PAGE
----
The lush landscape is colorful and tranquil. It is the city of eternal spring. Cuernavaca is one of my favorite cities in Mexico. For centuries it has hosted royalty, celebrities, and inquisitive travelers. My cousin Dempsey married a woman from Cuernavaca and on my most recent trip I got to spend time with Alma’s family.
I flew in to Mexico City and hopped a bus to Cuernavaca. There’s a bus running about every 90 minutes and it takes about 1 hour 45 minutes along a road that takes you through beautiful scenery of the Tepozteco Mountains as you head south of Mexico City.
I arrived at lunchtime and Alma’s entire family (mom, sisters and their families) gathered to celebrate my arrival. On the menu, homemade enchiladas. They were phenomenal!
After eating ourselves into food comas, Dempsey, Alma, Alma’s nephew Emiliano, and I headed off to downtown Cuernavaca. We needed to get our walk on after lunch. One of the things I loved as we walked through the city was the colorful banners streamed across the streets.
We starting our stroll through the city at Cuernavaca Cathedral. The walled monastery complex of Catedral de la Asuncion, or Cathedral of the Asencion, dates back to the 1500s. It’s one of the oldest churches in the Americas. One of the highlights is a mural depicting Mexico’s first saint. Couple of other interesting tidbits about the cathedral: Cortés had it built to double as a fortress, with cannons mounted above the buttresses and unlike other cities in Mexico, the most important church is not on the main plaza.
The rose and ivory facade of the Tercera Orden Chapel (Capilla de la Tercera Orden) is intricate and stunning. Artistically this is the most beautiful chapel in the complex. It was built by Franciscan monk Enrique de Jeres in 1722. The style is Baroque and Churringuersque. When you walk up to it, look closely at the sculptures in the facade to see the angels and saints, some with indigenous headdresses. One of my favorite elements of the design is the curved concave entrance. The chapel is flanked with a the two-story bell tower on one side and seashell formation topping a portal on the other side. I had to take a few moments inside to admire the main alter decorated with colorful flowers, angels and saints. It was constructed by indigenous craftsmen.
Before leaving the cathedral complex, I made a quick stop in the Chapel of Santa Maria.
From there we headed over to Museo Jardin Borda. In the 1700s, Jardin Borda was a summer residence of Don José de la Borda, a miner from Taxco. When he died in 1778, it was transformed into a botanical garden. During the Second Mexican Empire in the 1860s, Maximilian of Hapsburg and his wife Carlota spent summers in Cuernavaca. As we strolled through the rooms of the hacienda, we enjoyed wonderful pictures captured by famed Mexican photographer Armando Salas. I was so intrigued by his photos of some of the lesser know Mayan ruins. Added a few more places in Mexico, like Palenque and Uxmal, to my travel wish list because of his photos! I loved the architecture of verandas and spent a little time just admiring their simplistic beauty as the sunshine streamed in.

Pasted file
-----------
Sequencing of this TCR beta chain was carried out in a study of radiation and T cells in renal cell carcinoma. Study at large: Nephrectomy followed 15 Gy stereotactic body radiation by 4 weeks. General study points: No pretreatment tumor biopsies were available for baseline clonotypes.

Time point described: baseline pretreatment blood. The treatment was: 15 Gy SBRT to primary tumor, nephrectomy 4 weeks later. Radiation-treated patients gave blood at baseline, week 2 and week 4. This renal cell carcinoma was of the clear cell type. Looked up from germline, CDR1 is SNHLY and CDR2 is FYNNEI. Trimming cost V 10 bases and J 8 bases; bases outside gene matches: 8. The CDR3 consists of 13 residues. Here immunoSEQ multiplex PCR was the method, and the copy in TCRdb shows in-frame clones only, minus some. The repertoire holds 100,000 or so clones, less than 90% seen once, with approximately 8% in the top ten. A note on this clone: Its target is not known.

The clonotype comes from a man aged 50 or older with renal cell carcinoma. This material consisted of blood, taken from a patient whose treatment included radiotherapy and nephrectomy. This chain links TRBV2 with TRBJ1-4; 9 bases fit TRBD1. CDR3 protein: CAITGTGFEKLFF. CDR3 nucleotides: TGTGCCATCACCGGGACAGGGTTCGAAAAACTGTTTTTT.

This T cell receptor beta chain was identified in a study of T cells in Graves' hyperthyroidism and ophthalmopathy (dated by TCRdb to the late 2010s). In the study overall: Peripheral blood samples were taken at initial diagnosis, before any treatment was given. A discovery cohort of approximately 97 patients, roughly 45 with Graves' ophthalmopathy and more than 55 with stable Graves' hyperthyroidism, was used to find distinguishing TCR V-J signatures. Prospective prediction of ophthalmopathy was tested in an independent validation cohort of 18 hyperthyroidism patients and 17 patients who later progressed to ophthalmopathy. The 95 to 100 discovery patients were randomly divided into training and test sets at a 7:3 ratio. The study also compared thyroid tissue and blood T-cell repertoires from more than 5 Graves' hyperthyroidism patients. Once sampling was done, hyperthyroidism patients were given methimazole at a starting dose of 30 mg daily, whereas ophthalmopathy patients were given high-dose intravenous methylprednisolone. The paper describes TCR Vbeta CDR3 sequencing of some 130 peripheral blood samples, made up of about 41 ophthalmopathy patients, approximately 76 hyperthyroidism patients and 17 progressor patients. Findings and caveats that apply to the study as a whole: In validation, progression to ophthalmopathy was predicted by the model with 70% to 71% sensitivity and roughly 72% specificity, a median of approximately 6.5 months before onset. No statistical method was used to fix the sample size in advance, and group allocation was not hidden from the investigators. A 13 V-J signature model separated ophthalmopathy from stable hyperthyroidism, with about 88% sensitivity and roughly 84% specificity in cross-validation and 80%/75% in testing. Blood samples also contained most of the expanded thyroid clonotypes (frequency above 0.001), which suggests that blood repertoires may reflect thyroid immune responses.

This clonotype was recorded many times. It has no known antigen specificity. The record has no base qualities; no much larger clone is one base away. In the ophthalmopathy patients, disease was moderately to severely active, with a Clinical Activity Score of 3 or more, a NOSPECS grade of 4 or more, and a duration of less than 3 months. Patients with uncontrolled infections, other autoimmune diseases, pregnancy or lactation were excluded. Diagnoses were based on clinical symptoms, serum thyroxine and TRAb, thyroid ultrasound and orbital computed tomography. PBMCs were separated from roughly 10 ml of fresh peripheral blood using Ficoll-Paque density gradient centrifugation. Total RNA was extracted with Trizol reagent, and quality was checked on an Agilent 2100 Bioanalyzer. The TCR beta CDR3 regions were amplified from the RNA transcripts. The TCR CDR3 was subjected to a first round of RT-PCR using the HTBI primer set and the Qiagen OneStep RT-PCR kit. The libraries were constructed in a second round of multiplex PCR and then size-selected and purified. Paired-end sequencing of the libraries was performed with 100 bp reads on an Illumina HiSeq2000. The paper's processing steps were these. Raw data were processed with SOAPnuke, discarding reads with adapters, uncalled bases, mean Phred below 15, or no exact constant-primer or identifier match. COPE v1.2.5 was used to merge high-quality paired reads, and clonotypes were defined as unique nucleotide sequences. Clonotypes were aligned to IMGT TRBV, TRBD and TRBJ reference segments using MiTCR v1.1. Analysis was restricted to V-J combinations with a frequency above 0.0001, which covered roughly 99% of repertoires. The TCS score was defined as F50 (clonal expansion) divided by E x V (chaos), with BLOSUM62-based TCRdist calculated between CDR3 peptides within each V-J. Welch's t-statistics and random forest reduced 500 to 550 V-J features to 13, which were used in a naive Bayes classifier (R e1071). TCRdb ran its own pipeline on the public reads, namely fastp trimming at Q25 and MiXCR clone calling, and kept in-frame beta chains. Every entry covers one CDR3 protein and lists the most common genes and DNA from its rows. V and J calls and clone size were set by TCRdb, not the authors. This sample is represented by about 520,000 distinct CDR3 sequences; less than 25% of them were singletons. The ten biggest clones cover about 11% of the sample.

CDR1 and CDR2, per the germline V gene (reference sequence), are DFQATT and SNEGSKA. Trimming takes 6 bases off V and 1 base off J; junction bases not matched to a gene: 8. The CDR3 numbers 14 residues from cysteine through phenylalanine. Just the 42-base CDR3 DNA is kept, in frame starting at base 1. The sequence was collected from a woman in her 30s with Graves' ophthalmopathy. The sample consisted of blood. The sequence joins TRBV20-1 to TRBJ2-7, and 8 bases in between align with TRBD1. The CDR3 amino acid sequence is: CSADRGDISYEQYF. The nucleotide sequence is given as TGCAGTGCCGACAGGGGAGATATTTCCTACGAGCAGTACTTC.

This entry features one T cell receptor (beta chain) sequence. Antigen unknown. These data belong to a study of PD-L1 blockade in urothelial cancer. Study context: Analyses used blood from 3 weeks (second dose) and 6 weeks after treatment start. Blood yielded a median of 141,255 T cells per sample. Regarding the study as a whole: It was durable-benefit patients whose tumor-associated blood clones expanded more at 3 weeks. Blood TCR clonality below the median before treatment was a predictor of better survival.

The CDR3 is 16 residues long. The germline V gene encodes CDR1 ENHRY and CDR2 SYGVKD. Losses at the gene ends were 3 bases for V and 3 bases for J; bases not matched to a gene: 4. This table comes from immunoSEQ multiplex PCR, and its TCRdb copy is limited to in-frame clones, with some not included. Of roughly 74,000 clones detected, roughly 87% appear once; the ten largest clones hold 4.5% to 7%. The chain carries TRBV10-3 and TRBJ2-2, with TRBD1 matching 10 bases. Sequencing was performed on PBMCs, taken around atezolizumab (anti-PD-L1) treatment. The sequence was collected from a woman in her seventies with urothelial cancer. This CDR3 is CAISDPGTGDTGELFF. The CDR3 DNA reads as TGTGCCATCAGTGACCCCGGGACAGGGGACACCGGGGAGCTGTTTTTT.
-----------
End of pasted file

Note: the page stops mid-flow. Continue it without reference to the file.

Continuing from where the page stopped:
We wandered through the gardens over to a lake with an amphitheater. It was one of my favorite spots in the garden. I could only imagine the grand concerts that must have taken place during the time Maximilian was there.
It seemed everywhere you turned there was something wonderful to look at including lush plants, beautiful fountains, stairways, and unique architecture. Don’t miss the pools and chapel. I noticed a French influence in the gardens. They were styled after French gardens of the eighteenth century. As you wander the grounds, you’ll likely notice the Versallesco, Mudejar and Italian Baroque architectural styles too.
On our way to Plaza de la Constitution, we passed a chapel with stairs on the outside of the dome leading up to the bell tower and then we passed Casa Hildago, where Dempsey and Alma had their rehearsal dinner when they got married. Plaza de la Constitucion was filled with people, musicians, and vendors.
Our walking adventure of the city ended at 16th-century Palace of Cortés. It is the former home of Spanish conqueror Hernán Cortés. Now, it is home to a history museum featuring murals by Mexican artist Diego Rivera.
Having sufficiently worked off our lunch enchiladas it was time for happy hour. Boy, was I in for an experience. If you visit Cuernavaca, Las Mañanitas is a must. The attraction – exotic birds. While I sipped on a Mojito Frutos Rojos, I delighted in the peacocks, flamingos, and other birds of paradise.
The birds were so enchanting to watch at sunset. Check out the video for more sights and sounds at Las Mañanitas.
For dinner we headed over to one of Alma’s sister’s home. I had never had bacalao, a traditional Mexican dish served during the holidays. The dish originated in Spain. Bacalao is a stew of salted cod with tomatoes, onions, olives, peppers, potatoes, almonds, and spices. If you ever get a chance to have bacalao, you must! It’s one of those dishes that takes days to prepare. That was a perfect ending to a day in Cuernavaca.
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